In fact, some of the countries outpacing Canada in terms of parliamentary gender equality include Rwanda, Bolivia, Iraq and Kazakhstan. Newer democracies like Bolivia can experience a gender shock as it did in an October election, rising from 22 per cent to 53 per cent women in the lower house. Older democracies take the incremental approach, which is slower and involves grappling with the conventions of older institutions.
Updated May 15, A landslide for the Liberals, a glacial creep forward for women in Parliament. Canadian voters elected 88 female MPs last night, putting female representation in the House at 26 per cent — a 1-per-cent increase over Story continues below advertisement As of last night, incidentally, the House of Commons was officially listing the female MP tally at Unfortunately, this was a case of mistaken gender: Full coverage of Federal Election But a Justin Trudeau victory means there will be a second, arguably more impressive, statistic, assuming the Liberals keep a key campaign commitment: For the first time, Canada will have a gender split in cabinet.
But the results overall are disappointing, given that going into the election, the potential existed for women to make more significant gains. Candidates skewed younger, and the combination of 30 additional ridings and a number of high-profile retirements meant more new candidates had the advantage of running without an incumbent.
The Liberals by comparison had 31 per cent female candidates. The Conservatives fielded less than 20 per cent, a slight drop from the last election.
At this rate, political scientists say it will be years before Parliament verges on gender parity. A key hurdle is that the main parties are still not putting forward enough female candidates, says Louise Carbert, a Dalhousie University political scientist. This year, women accounted for one-third of the 1, candidates running for the five main parties, but many of them were running for the Green Party or the Bloc Quebecois, with little to no chance of winning their riding.
While there have been a number of studies making the case for a switch to some level of proportional representation, in which at least a portion of MPs could be elected from gender-balanced party lists, changing the political system is not a "magic bullet," says Prof.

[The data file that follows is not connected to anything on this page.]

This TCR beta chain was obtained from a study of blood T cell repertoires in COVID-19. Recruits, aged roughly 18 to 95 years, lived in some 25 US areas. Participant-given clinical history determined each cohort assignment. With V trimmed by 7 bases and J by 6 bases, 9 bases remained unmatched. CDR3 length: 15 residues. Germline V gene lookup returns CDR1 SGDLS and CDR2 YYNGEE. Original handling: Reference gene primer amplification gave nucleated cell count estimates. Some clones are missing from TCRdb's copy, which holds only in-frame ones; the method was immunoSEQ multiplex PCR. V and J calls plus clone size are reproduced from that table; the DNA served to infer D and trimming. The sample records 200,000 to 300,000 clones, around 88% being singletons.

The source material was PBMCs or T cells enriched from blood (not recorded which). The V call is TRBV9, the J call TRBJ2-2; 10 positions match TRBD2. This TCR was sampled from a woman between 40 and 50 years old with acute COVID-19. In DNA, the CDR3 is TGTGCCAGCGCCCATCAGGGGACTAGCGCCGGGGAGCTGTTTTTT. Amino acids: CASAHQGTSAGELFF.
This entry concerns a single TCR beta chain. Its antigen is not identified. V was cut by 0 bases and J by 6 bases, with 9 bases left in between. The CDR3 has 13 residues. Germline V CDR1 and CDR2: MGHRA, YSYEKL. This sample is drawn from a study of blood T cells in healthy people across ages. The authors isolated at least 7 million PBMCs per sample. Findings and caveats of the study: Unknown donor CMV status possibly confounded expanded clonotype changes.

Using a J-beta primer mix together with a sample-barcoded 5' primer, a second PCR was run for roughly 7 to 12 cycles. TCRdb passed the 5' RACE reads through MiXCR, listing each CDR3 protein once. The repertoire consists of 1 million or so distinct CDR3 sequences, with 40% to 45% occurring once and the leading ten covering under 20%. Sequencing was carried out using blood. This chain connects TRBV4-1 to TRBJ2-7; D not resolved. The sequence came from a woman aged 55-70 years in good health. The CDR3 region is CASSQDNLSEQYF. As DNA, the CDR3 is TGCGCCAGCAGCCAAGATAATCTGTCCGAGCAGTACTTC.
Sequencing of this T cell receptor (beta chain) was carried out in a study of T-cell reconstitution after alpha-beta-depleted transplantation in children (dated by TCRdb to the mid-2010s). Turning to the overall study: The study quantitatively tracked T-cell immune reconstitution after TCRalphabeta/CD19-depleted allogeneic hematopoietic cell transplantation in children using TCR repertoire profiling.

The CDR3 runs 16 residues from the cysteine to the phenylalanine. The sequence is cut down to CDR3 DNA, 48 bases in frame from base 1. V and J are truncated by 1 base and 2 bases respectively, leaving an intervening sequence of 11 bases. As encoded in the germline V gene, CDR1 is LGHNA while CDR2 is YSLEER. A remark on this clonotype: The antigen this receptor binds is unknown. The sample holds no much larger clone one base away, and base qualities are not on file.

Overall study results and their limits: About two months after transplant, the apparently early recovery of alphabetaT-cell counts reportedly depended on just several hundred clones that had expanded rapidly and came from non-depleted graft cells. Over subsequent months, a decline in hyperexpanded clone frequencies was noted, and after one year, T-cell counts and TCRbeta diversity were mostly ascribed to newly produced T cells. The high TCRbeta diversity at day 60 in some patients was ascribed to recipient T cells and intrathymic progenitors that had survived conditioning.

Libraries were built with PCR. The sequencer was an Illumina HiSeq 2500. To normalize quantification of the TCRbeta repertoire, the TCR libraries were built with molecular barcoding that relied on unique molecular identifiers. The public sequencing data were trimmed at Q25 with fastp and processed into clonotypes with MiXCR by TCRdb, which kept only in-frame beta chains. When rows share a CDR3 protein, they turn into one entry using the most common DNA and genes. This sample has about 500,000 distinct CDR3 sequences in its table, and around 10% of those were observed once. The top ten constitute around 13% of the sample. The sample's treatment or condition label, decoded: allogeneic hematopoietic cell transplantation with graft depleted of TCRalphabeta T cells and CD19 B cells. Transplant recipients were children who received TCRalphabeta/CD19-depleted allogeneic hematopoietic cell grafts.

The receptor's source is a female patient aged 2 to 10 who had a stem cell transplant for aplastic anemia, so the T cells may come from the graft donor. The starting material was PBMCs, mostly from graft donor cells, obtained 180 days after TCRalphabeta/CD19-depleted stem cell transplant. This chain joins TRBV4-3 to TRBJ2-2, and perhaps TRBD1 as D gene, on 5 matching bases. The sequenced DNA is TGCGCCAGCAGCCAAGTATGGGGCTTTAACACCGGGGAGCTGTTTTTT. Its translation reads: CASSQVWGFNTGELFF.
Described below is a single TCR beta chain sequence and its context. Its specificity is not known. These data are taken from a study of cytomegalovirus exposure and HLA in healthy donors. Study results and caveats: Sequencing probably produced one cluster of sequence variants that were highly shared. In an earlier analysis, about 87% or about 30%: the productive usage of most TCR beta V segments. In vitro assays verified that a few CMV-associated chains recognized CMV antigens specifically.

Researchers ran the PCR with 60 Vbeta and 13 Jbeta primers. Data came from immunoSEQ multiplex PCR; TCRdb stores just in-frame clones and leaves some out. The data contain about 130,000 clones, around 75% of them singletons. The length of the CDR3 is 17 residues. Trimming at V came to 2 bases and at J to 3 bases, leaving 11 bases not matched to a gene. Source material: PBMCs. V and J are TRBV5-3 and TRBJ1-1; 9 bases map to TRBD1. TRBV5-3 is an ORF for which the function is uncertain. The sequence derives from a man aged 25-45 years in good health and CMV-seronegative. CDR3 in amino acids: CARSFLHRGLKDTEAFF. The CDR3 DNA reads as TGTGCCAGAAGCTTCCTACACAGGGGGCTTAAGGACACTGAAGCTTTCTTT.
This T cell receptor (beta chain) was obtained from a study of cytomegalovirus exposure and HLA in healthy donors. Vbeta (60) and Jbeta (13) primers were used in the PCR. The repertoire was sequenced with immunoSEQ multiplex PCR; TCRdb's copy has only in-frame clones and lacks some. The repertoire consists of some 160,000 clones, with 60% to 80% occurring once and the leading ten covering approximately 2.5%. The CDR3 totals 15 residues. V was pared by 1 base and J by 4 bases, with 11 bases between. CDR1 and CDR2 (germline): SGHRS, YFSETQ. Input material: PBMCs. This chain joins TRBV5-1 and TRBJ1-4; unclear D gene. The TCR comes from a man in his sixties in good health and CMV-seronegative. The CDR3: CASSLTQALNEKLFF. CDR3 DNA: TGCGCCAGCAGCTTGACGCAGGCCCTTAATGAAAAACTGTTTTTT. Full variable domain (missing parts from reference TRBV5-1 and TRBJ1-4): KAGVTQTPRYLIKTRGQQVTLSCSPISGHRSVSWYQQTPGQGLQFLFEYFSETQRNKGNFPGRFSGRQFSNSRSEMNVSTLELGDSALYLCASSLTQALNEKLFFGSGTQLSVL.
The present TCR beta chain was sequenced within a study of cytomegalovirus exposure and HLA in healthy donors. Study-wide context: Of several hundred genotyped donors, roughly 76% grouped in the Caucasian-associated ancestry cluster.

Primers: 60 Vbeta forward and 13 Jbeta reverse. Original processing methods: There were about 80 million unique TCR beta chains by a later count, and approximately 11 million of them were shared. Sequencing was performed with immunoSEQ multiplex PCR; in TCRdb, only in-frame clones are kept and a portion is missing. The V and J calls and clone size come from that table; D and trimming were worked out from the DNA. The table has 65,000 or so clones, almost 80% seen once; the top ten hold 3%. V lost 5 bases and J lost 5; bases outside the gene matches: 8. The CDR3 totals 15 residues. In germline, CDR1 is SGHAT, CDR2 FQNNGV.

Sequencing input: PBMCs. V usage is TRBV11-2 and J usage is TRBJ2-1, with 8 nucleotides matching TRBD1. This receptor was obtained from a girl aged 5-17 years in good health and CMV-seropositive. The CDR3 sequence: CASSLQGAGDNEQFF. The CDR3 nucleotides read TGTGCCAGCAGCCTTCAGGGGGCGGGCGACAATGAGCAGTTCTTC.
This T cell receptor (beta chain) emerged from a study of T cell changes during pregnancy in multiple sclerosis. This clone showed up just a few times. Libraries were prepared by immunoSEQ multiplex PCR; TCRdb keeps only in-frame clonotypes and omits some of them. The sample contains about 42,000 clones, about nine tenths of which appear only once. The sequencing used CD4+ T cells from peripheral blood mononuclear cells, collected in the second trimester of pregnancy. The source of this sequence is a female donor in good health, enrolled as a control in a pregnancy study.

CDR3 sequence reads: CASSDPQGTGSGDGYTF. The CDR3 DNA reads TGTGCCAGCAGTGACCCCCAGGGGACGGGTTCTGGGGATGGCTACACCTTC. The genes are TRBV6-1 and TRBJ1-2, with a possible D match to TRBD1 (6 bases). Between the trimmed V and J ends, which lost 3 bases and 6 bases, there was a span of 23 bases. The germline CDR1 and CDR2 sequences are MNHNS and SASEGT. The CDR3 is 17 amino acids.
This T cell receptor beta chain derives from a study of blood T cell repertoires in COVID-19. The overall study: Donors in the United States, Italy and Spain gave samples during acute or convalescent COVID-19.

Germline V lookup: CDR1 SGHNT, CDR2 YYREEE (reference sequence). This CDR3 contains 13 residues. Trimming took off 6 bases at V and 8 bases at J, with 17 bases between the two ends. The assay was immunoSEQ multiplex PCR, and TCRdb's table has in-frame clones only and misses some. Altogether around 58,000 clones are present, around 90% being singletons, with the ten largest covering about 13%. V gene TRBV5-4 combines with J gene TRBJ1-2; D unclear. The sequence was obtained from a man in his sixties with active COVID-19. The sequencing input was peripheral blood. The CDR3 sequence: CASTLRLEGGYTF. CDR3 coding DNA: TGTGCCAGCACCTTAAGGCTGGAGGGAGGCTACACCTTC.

And there has been some progress at the provincial level of government though less so in municipal politicsshowcased with the unprecedented roster of female premiers over the last few years.
Increasing candidates can be influenced both by formalized measures, such as those adopted by the NDP, and a tacit commitment from the party leader, says Carbert. Story continues below advertisement Prime Minister-designate Justin Trudeau represents a new generation in power, one raised during a time of big gender shifts at home and work.
What that means for Canadian women is yet to be seen.female representation; Both the Liberals and NDP would look to electoral reforms including versions of proportional representation if they form government.
Former Canadian prime minister. A collection of material on women in Canadian politics and other gender issues in Canadian elections Thérèse Arseneault has examined the question of whether the parliamentary representation of withdrew after the deadline for being dropped from the ballot; both ceased campaigning.
The Liberals also dropped one female candidate . Free Essay: Women and Political Representation in Canada: Equality, Fairness, and Capabilities I. Introduction Social equality is the concept in which all.
Electoral Thresholds and the Representation of Women Essay Words | 19 Pages Electoral Thresholds and the Representation of Women There are large cross-national differences in the percentage of women in legislatures.
Canadian voters elected 88 female MPs last night, putting female representation in the House at 26 per cent – a 1-per-cent increase over We have a record number of female MPs, but hold. With the first Canadian women being elected into the Canadian parliament in , women have had the ability to participate and become elected into the House of Commons.
Since then, Canadian women’s participation in the House of Commons has substantially increased from 1 female seat holder in to the present day 64 seats held by women.